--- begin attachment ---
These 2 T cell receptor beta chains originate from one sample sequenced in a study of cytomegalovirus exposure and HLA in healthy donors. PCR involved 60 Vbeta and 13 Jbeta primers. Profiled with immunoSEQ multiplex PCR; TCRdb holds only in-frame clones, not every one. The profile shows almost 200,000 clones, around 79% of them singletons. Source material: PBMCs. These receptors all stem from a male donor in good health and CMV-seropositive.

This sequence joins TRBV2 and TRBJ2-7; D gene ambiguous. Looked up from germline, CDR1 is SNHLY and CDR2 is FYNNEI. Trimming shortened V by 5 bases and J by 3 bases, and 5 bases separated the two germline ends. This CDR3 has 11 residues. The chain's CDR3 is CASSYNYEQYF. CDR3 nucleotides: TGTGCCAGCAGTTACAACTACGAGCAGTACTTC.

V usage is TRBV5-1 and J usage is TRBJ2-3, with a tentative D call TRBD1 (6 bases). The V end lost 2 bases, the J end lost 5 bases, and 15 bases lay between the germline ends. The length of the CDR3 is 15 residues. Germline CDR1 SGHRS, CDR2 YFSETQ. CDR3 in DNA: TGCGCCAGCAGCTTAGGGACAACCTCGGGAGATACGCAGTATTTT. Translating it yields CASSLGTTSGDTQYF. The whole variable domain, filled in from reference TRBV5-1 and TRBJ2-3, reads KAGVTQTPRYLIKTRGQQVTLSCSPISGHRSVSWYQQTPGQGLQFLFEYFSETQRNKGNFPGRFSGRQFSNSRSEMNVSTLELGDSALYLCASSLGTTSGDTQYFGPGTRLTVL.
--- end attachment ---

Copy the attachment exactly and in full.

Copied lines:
These 2 T cell receptor beta chains originate from one sample sequenced in a study of cytomegalovirus exposure and HLA in healthy donors. PCR involved 60 Vbeta and 13 Jbeta primers. Profiled with immunoSEQ multiplex PCR; TCRdb holds only in-frame clones, not every one. The profile shows almost 200,000 clones, around 79% of them singletons. Source material: PBMCs. These receptors all stem from a male donor in good health and CMV-seropositive.

This sequence joins TRBV2 and TRBJ2-7; D gene ambiguous. Looked up from germline, CDR1 is SNHLY and CDR2 is FYNNEI. Trimming shortened V by 5 bases and J by 3 bases, and 5 bases separated the two germline ends. This CDR3 has 11 residues. The chain's CDR3 is CASSYNYEQYF. CDR3 nucleotides: TGTGCCAGCAGTTACAACTACGAGCAGTACTTC.

V usage is TRBV5-1 and J usage is TRBJ2-3, with a tentative D call TRBD1 (6 bases). The V end lost 2 bases, the J end lost 5 bases, and 15 bases lay between the germline ends. The length of the CDR3 is 15 residues. Germline CDR1 SGHRS, CDR2 YFSETQ. CDR3 in DNA: TGCGCCAGCAGCTTAGGGACAACCTCGGGAGATACGCAGTATTTT. Translating it yields CASSLGTTSGDTQYF. The whole variable domain, filled in from reference TRBV5-1 and TRBJ2-3, reads KAGVTQTPRYLIKTRGQQVTLSCSPISGHRSVSWYQQTPGQGLQFLFEYFSETQRNKGNFPGRFSGRQFSNSRSEMNVSTLELGDSALYLCASSLGTTSGDTQYFGPGTRLTVL.